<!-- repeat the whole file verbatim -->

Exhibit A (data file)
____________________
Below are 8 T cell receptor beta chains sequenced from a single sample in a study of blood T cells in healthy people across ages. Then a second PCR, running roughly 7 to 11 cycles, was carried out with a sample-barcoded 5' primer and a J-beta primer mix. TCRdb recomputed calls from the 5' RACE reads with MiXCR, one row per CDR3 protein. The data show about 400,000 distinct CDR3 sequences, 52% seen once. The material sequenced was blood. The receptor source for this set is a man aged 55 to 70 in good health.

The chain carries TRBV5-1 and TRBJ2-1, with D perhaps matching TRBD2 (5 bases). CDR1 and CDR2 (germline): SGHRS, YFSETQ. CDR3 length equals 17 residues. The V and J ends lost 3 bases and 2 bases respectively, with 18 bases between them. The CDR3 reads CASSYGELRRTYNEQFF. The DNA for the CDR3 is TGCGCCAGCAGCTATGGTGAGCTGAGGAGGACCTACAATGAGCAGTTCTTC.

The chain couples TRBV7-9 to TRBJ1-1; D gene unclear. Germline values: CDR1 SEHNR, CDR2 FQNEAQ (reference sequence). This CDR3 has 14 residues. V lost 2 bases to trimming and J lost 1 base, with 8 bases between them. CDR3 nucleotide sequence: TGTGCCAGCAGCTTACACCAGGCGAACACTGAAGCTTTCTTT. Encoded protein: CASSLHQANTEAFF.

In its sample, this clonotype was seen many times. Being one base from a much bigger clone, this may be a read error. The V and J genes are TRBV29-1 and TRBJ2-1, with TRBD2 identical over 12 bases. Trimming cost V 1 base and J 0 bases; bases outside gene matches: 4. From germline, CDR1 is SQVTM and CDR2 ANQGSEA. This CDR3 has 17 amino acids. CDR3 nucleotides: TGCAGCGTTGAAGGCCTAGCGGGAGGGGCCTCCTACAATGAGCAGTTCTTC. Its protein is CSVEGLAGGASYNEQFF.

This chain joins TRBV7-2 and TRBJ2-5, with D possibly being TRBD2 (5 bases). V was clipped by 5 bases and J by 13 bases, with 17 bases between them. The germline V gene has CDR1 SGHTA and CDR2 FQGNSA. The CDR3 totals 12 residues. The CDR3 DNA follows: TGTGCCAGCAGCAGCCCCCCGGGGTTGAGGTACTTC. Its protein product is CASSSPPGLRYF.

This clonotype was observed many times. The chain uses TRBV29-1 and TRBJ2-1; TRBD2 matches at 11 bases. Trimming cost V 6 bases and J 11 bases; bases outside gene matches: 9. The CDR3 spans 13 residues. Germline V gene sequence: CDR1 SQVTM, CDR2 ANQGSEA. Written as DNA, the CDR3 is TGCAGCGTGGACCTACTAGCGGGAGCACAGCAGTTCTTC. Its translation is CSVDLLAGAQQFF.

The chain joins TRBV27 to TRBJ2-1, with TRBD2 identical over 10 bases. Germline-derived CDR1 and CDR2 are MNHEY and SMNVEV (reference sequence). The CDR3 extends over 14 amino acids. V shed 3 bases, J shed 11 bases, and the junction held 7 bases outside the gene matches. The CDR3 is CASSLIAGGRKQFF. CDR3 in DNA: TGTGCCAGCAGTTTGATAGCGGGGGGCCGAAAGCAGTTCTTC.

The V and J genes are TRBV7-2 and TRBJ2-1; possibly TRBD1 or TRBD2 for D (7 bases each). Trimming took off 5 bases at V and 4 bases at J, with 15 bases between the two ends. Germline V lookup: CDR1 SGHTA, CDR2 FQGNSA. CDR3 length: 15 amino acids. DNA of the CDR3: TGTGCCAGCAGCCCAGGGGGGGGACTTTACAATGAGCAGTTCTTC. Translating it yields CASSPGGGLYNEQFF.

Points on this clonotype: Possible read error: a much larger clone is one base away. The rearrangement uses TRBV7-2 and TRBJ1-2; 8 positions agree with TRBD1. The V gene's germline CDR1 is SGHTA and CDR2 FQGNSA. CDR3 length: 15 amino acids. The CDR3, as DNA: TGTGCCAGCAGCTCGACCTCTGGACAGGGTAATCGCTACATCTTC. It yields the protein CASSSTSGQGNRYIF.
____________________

Below are 8 T cell receptor beta chains sequenced from a single sample in a study of blood T cells in healthy people across ages. Then a second PCR, running roughly 7 to 11 cycles, was carried out with a sample-barcoded 5' primer and a J-beta primer mix. TCRdb recomputed calls from the 5' RACE reads with MiXCR, one row per CDR3 protein. The data show about 400,000 distinct CDR3 sequences, 52% seen once. The material sequenced was blood. The receptor source for this set is a man aged 55 to 70 in good health.

The chain carries TRBV5-1 and TRBJ2-1, with D perhaps matching TRBD2 (5 bases). CDR1 and CDR2 (germline): SGHRS, YFSETQ. CDR3 length equals 17 residues. The V and J ends lost 3 bases and 2 bases respectively, with 18 bases between them. The CDR3 reads CASSYGELRRTYNEQFF. The DNA for the CDR3 is TGCGCCAGCAGCTATGGTGAGCTGAGGAGGACCTACAATGAGCAGTTCTTC.

The chain couples TRBV7-9 to TRBJ1-1; D gene unclear. Germline values: CDR1 SEHNR, CDR2 FQNEAQ (reference sequence). This CDR3 has 14 residues. V lost 2 bases to trimming and J lost 1 base, with 8 bases between them. CDR3 nucleotide sequence: TGTGCCAGCAGCTTACACCAGGCGAACACTGAAGCTTTCTTT. Encoded protein: CASSLHQANTEAFF.

In its sample, this clonotype was seen many times. Being one base from a much bigger clone, this may be a read error. The V and J genes are TRBV29-1 and TRBJ2-1, with TRBD2 identical over 12 bases. Trimming cost V 1 base and J 0 bases; bases outside gene matches: 4. From germline, CDR1 is SQVTM and CDR2 ANQGSEA. This CDR3 has 17 amino acids. CDR3 nucleotides: TGCAGCGTTGAAGGCCTAGCGGGAGGGGCCTCCTACAATGAGCAGTTCTTC. Its protein is CSVEGLAGGASYNEQFF.

This chain joins TRBV7-2 and TRBJ2-5, with D possibly being TRBD2 (5 bases). V was clipped by 5 bases and J by 13 bases, with 17 bases between them. The germline V gene has CDR1 SGHTA and CDR2 FQGNSA. The CDR3 totals 12 residues. The CDR3 DNA follows: TGTGCCAGCAGCAGCCCCCCGGGGTTGAGGTACTTC. Its protein product is CASSSPPGLRYF.

This clonotype was observed many times. The chain uses TRBV29-1 and TRBJ2-1; TRBD2 matches at 11 bases. Trimming cost V 6 bases and J 11 bases; bases outside gene matches: 9. The CDR3 spans 13 residues. Germline V gene sequence: CDR1 SQVTM, CDR2 ANQGSEA. Written as DNA, the CDR3 is TGCAGCGTGGACCTACTAGCGGGAGCACAGCAGTTCTTC. Its translation is CSVDLLAGAQQFF.

The chain joins TRBV27 to TRBJ2-1, with TRBD2 identical over 10 bases. Germline-derived CDR1 and CDR2 are MNHEY and SMNVEV (reference sequence). The CDR3 extends over 14 amino acids. V shed 3 bases, J shed 11 bases, and the junction held 7 bases outside the gene matches. The CDR3 is CASSLIAGGRKQFF. CDR3 in DNA: TGTGCCAGCAGTTTGATAGCGGGGGGCCGAAAGCAGTTCTTC.

The V and J genes are TRBV7-2 and TRBJ2-1; possibly TRBD1 or TRBD2 for D (7 bases each). Trimming took off 5 bases at V and 4 bases at J, with 15 bases between the two ends. Germline V lookup: CDR1 SGHTA, CDR2 FQGNSA. CDR3 length: 15 amino acids. DNA of the CDR3: TGTGCCAGCAGCCCAGGGGGGGGACTTTACAATGAGCAGTTCTTC. Translating it yields CASSPGGGLYNEQFF.

Points on this clonotype: Possible read error: a much larger clone is one base away. The rearrangement uses TRBV7-2 and TRBJ1-2; 8 positions agree with TRBD1. The V gene's germline CDR1 is SGHTA and CDR2 FQGNSA. CDR3 length: 15 amino acids. The CDR3, as DNA: TGTGCCAGCAGCTCGACCTCTGGACAGGGTAATCGCTACATCTTC. It yields the protein CASSSTSGQGNRYIF.